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Text mining method for studying medication administration incidents and nurse-staffing contributing factors: A pilot study

Research output: Contribution to journalArticlepeer-review

Marja Härkänen, Katri Vehviläinen-Julkunen, Trevor Murrells, Jussi Paananen, Anne Marie Rafferty

Original languageEnglish
Pages (from-to)357-365
Number of pages9
JournalCIN - Computers Informatics Nursing
Issue number7
Early online date12 Mar 2019
E-pub ahead of print12 Mar 2019
PublishedJul 2019

King's Authors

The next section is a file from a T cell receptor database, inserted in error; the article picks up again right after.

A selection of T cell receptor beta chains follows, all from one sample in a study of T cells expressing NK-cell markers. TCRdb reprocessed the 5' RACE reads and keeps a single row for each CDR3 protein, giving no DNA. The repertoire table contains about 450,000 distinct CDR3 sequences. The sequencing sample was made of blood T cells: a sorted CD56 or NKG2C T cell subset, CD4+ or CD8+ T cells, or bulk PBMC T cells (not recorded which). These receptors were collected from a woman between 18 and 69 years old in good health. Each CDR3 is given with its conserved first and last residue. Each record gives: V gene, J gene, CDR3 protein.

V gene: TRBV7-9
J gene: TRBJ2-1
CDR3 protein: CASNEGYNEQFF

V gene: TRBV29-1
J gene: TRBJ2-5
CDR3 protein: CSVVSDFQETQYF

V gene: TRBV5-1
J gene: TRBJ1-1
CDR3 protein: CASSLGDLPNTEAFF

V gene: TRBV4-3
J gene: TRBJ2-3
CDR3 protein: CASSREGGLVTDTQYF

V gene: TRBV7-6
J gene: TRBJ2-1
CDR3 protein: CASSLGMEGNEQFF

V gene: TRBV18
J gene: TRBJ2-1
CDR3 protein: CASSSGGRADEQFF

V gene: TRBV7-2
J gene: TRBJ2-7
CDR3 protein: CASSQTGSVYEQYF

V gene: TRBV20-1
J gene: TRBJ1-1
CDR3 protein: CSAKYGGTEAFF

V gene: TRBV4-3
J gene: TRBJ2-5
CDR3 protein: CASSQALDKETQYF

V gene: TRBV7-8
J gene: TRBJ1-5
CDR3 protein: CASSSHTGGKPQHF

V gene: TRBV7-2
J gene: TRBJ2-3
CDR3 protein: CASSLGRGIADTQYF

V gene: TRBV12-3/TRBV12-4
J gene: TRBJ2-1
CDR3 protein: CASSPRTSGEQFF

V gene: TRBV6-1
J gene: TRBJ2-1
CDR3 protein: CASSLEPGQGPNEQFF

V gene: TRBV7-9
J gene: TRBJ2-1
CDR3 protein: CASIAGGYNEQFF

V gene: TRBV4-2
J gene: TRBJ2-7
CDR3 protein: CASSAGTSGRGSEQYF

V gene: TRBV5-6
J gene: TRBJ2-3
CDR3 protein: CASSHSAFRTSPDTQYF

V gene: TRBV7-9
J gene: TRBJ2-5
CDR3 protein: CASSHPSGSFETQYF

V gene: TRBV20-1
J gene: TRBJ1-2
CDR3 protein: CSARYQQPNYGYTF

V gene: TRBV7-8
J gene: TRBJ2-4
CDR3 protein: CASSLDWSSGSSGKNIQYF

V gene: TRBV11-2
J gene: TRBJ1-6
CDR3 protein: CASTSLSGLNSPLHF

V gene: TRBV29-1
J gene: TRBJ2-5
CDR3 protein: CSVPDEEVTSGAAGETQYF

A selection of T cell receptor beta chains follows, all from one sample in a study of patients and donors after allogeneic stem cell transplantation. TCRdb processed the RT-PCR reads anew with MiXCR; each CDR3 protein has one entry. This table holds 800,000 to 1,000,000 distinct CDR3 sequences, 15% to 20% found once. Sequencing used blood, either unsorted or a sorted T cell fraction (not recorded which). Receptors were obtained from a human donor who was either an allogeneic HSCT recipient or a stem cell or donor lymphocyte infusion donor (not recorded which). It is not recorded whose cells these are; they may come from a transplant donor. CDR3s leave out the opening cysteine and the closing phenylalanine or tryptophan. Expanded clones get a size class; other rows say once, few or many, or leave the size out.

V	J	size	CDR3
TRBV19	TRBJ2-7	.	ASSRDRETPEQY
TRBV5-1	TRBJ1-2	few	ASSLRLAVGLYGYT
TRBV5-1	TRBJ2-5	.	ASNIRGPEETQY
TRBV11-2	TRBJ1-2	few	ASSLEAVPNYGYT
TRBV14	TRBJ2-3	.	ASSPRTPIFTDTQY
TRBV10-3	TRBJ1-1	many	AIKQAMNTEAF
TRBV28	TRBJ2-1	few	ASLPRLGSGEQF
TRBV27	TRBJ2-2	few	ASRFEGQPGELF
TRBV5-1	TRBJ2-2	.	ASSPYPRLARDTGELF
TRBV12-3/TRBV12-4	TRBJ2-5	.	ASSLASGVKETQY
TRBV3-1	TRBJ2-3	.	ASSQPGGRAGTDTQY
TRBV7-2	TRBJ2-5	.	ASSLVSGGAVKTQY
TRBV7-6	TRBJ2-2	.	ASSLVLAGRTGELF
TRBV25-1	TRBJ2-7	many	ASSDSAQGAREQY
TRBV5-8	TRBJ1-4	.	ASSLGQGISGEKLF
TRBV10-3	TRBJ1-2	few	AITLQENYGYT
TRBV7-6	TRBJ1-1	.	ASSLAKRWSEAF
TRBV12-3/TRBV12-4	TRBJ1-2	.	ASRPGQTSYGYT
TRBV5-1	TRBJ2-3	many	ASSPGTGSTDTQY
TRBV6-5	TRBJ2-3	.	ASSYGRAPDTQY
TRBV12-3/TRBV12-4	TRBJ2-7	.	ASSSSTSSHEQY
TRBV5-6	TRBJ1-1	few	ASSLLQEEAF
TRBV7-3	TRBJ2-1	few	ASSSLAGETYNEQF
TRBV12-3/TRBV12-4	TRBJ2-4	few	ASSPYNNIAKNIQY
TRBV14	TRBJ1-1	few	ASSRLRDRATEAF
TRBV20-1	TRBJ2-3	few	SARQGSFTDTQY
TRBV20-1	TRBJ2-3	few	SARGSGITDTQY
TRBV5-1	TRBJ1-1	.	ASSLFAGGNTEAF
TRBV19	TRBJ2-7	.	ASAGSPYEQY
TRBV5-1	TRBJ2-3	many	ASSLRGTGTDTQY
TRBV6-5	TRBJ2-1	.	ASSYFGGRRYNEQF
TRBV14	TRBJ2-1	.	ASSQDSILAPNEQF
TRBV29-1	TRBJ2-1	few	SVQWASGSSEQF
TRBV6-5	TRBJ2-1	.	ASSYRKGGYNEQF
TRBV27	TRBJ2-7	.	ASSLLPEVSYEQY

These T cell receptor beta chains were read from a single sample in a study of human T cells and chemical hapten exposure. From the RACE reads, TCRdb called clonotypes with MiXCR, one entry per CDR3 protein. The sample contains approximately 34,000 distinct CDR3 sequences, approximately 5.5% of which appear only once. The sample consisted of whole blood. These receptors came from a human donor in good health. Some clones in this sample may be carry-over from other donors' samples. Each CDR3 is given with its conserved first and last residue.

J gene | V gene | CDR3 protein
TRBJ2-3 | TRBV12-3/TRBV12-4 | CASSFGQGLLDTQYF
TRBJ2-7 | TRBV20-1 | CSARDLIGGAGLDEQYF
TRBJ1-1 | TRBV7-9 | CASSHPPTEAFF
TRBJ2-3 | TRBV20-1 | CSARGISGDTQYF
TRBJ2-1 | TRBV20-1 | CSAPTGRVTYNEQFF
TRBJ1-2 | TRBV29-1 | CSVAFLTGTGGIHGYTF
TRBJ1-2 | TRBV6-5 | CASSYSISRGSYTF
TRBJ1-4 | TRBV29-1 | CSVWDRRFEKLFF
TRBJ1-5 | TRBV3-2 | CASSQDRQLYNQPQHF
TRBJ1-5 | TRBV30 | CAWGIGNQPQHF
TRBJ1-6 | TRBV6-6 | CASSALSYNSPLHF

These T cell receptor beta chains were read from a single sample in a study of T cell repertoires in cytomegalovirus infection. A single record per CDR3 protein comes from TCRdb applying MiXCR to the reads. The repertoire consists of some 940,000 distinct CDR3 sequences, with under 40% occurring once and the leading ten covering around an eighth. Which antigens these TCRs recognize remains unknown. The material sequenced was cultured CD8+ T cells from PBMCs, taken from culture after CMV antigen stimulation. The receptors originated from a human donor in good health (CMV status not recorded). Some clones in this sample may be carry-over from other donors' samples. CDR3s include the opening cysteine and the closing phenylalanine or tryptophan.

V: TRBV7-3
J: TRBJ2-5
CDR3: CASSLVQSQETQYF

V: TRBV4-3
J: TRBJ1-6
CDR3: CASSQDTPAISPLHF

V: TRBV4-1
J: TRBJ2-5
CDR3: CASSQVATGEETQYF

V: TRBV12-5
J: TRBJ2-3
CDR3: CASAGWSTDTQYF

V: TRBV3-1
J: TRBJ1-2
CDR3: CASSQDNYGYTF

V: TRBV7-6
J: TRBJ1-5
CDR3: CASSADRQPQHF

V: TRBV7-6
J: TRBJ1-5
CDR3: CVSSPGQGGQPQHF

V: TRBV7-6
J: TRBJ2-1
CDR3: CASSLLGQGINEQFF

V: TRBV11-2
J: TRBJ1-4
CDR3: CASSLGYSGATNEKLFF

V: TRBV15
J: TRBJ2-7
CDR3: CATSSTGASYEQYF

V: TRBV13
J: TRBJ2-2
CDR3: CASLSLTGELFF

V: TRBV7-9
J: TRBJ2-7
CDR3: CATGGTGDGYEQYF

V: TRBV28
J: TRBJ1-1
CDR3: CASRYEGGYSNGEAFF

Incident reporting systems are being implemented globally, thus increasing the profile and prevalence of incidents, but the analysis of free-text descriptions remains largely hidden. The aims of the study were to explore the extent to which incident reports recorded staffing issues as contributors to medication administration incidents. Incident reports related to medication administration N = 1012 were collected from two hospitals in Finland between January 1, 2013, and December 31, 2014. The SAS Enterprise Miner 13.2 and its Text Miner tool were used to excavate terms and descriptors and to uncover themes and concepts in the free-text descriptions of incidents with n = 194 and without n = 818 nurse staffing-related contributing factors. Text mining included 1 text parsing, 2 text filtering, and 3 modeling text clusters and text topics. The term "rush/hurry" was the sixth most common term used in incidents where nurse-staffing was identified as a contributing factor. Nurse-staffing factors, however, were not pronounced in clusters or in text topics of either data set. Text mining offers the opportunity to analyze large free-text mass and holds promise for providing insight into the antecedents of medication administration incidents.

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